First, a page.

Vietnamese editor faces anti-state charges for reporting on corruption

Bangkok, May 13, 2015–Authorities in Vietnam today levied anti-state charges against a former news editor who published reports on official corruption, according to news reports. The accusations mark a trend of legal harassment against journalists who probe sensitive corruption issues in Vietnam, the Committee to Protect Journalists said.

“We call on Vietnam to drop these spurious charges and allow for the media to play a checking and balancing role without fear of reprisal,” said Shawn Crispin, CPJ’s senior Southeast Asia representative. “Authorities would be wiser to address the well-documented corruption in their ranks than to persecute journalists who do a genuine public service by exposing official abuse of power.”

Kim Quoc Hoa, former editor-in-chief of the local-language, state-controlled print and online magazine The Elderly, was charged with “revealing confidential information related to national security” and “abusing freedoms and democratic rights in publishing articles that disseminated false information,” a criminal offense under Article 258 of Vietnam’s penal code, according to news reports. Convictions under Article 258 allow for up to seven years in prison. Police on Tuesday raided Hoa’s house in Hanoi, the capital, reports said. He is not in custody, and reports did not say when his trial would begin.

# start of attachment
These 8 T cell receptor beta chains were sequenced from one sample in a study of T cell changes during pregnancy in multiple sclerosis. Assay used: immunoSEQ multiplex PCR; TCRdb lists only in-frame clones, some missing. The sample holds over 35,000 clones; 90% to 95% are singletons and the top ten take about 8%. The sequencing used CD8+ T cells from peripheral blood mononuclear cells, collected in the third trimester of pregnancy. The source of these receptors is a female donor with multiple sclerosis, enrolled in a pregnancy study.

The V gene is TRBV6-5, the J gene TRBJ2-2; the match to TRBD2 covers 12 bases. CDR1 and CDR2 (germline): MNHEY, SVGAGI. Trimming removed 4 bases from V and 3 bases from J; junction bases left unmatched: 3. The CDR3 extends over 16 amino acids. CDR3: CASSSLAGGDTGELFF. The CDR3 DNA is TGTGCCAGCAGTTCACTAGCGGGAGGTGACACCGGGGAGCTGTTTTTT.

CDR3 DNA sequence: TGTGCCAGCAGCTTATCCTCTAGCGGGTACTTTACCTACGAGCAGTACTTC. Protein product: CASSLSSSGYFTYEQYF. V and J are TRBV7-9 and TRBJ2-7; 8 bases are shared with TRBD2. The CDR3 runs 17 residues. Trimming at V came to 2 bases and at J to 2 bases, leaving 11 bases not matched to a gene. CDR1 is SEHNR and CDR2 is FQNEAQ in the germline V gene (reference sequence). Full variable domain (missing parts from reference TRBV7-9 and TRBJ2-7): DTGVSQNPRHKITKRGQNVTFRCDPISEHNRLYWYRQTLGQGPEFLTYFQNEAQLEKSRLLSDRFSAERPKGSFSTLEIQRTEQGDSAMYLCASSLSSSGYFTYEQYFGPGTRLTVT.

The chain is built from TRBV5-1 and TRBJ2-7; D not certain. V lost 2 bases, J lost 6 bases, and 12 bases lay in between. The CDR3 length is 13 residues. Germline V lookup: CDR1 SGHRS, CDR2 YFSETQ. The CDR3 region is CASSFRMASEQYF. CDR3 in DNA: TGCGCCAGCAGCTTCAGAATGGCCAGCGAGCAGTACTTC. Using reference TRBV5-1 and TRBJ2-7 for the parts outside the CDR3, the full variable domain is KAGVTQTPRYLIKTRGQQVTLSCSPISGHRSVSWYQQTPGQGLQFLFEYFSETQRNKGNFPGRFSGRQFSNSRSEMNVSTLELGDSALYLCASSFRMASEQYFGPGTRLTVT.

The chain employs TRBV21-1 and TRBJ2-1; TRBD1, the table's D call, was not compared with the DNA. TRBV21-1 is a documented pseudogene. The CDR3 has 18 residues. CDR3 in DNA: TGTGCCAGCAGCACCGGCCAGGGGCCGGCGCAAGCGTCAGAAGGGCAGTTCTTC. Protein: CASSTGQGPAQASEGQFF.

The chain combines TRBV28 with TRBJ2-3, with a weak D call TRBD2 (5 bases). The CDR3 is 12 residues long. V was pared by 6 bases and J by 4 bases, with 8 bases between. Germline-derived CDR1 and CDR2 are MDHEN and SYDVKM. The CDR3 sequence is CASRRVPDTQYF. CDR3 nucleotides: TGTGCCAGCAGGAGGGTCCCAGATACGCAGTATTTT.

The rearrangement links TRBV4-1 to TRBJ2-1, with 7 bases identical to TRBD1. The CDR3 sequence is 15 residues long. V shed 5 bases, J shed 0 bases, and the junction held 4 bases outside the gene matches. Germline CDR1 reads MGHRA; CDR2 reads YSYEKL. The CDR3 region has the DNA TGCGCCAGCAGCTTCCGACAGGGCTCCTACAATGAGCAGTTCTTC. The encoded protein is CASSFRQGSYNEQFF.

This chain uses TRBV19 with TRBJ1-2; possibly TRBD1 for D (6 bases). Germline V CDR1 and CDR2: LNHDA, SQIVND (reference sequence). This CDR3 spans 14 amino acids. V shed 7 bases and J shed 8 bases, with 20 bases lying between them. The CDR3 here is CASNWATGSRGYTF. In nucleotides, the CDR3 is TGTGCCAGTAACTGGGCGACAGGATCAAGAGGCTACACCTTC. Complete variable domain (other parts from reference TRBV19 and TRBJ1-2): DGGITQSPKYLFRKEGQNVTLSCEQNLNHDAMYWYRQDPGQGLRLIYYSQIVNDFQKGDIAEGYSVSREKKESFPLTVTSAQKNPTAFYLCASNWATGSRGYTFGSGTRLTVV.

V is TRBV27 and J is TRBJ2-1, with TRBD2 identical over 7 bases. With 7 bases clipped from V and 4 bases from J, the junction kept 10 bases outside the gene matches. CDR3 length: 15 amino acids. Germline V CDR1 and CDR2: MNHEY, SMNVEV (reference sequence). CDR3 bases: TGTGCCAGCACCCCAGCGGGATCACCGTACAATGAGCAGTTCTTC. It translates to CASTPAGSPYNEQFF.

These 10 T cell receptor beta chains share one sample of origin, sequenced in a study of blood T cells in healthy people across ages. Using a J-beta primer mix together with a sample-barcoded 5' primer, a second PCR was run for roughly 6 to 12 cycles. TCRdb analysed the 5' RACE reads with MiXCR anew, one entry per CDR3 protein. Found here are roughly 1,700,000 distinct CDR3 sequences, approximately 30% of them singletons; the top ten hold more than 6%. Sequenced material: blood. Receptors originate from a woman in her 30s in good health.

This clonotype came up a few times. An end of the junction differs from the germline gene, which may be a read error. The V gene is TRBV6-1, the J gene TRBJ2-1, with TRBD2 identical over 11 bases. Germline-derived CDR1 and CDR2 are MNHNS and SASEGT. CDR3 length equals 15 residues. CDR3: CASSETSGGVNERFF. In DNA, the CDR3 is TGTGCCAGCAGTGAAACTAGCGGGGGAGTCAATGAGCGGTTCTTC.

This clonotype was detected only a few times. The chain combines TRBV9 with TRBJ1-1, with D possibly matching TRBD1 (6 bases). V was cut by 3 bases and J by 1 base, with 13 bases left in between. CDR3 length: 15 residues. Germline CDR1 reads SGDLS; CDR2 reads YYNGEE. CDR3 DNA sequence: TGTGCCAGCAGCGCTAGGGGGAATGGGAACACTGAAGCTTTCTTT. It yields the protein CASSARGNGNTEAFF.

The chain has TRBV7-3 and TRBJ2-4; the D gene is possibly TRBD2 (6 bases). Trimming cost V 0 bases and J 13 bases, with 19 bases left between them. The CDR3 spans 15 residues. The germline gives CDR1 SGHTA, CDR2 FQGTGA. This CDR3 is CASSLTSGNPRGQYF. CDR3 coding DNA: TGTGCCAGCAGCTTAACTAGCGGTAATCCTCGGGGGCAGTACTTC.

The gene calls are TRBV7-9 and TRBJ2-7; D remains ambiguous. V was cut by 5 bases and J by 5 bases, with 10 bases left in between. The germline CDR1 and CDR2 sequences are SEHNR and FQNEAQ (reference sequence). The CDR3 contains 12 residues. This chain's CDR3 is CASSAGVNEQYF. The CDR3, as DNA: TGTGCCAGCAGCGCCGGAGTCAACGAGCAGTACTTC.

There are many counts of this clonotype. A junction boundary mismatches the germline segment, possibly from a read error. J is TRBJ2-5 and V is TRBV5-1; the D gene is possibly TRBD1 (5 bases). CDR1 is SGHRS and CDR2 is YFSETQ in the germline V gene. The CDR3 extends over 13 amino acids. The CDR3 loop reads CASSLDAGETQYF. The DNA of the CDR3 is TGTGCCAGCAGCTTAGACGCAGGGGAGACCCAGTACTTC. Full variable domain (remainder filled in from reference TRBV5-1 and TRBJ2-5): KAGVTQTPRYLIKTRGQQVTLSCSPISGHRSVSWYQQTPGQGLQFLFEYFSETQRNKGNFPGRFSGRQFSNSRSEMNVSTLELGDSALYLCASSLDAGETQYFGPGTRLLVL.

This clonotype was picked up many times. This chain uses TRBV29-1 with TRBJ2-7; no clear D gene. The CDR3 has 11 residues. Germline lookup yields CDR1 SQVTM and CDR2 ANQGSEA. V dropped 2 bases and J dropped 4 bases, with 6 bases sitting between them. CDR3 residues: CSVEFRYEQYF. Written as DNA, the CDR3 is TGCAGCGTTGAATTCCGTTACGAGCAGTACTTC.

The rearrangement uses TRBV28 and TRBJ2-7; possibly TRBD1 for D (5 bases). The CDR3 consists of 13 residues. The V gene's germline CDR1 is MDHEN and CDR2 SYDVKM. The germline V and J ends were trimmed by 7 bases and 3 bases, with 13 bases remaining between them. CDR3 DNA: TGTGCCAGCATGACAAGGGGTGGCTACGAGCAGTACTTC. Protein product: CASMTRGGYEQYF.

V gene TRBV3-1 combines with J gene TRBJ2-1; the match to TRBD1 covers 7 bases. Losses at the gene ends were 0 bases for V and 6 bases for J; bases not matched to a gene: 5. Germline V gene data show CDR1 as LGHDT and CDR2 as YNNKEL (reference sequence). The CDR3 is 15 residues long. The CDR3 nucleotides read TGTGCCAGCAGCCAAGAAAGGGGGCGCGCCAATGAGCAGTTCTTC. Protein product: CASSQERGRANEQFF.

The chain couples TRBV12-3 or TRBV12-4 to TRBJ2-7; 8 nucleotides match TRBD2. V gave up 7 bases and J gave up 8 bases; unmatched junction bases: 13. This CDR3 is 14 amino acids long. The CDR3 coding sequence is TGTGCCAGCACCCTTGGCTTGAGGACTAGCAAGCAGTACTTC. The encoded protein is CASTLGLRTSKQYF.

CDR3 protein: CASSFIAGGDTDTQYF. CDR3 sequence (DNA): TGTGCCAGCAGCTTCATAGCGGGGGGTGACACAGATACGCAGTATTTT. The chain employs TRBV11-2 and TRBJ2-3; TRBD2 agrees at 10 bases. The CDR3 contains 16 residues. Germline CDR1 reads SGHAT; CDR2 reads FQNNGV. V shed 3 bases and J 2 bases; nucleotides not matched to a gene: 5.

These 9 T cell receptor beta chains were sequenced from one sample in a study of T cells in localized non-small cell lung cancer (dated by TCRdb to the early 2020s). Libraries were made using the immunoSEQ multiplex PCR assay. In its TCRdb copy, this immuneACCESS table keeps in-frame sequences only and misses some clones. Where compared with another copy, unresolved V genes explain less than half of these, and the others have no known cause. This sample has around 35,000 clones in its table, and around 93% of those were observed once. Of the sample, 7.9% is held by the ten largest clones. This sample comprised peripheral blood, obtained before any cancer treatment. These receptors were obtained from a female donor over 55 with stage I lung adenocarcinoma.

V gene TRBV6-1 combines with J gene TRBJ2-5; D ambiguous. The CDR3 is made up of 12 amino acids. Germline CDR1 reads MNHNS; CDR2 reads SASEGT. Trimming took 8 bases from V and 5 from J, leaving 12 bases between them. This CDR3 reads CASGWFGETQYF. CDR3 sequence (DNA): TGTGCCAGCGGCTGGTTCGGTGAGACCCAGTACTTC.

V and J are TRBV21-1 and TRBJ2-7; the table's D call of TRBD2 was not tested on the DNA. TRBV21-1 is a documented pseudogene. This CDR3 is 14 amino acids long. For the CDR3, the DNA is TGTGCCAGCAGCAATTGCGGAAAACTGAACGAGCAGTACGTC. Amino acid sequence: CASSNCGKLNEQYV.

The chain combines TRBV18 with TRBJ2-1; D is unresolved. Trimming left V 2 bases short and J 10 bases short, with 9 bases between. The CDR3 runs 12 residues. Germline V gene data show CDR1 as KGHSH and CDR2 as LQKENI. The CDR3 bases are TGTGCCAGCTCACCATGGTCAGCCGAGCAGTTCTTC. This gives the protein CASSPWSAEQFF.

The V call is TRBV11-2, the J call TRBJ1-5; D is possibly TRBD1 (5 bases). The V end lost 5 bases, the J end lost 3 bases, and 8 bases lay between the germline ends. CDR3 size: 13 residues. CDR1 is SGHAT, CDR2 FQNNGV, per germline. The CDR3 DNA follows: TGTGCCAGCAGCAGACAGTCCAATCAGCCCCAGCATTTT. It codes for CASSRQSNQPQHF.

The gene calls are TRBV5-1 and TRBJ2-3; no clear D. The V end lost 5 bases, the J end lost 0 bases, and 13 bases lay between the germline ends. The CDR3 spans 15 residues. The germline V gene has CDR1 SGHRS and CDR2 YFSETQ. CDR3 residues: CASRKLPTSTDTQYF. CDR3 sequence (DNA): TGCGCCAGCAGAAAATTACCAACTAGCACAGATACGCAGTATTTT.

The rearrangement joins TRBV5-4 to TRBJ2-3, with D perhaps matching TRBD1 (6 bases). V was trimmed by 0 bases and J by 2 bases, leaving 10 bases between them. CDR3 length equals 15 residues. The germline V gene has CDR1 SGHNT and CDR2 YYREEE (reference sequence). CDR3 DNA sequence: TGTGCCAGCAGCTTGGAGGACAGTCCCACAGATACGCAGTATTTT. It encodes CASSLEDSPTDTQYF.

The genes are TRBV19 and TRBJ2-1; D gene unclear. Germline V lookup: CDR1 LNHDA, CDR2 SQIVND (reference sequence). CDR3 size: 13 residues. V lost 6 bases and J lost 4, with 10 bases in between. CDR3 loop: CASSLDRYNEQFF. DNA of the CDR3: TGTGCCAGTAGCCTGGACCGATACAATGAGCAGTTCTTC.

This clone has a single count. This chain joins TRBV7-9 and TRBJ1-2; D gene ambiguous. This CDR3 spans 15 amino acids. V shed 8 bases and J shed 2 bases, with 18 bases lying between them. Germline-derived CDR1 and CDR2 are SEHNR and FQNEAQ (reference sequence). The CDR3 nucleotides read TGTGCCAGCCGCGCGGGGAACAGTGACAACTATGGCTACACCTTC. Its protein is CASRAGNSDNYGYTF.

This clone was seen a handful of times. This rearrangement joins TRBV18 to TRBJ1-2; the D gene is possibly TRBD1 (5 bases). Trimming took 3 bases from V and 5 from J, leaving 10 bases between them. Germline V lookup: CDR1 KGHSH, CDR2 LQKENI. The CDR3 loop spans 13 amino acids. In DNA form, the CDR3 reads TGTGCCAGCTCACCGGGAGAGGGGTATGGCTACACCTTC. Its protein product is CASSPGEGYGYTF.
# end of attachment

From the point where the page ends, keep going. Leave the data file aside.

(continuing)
The Elderly had in recent months published several reports on official corruption, including one story about wealth amassed through alleged bribery by a former high-level government official, Radio Free Asia reported. Hoa told RFA in December 2014 that his publication had reported over 2,500 cases of official corruption since he took over the paper’s editorship in 2007, the report said.

In March, the Ministry of Information and Communications ordered Hoa to be removed from his position after an investigation revealed he had published 11 articles between 2013 and 2014 that alleged he “distorted facts and slandered individuals and organizations,” according to news reports. Authorities also shuttered The Elderly‘s website, accusing it of violating licensing and advertising regulations, the reports said.

The accusations against Hoa are consistent with previous media crackdowns driven by factional rivalries in the lead-up to sensitive Communist Party Congress meetings held every five years, news reports said. The next congress is scheduled to be held in January 2016.

Vietnam’s Communist Party-dominated government has increasingly used Article 258 to stifle criticism of its authoritarian rule, according to CPJ research. At least three bloggers have been convicted under the law’s punitive provisions, CPJ research shows. Vietnam was holding at least 16 reporters behind bars, according to CPJ’s most recent prison census in December.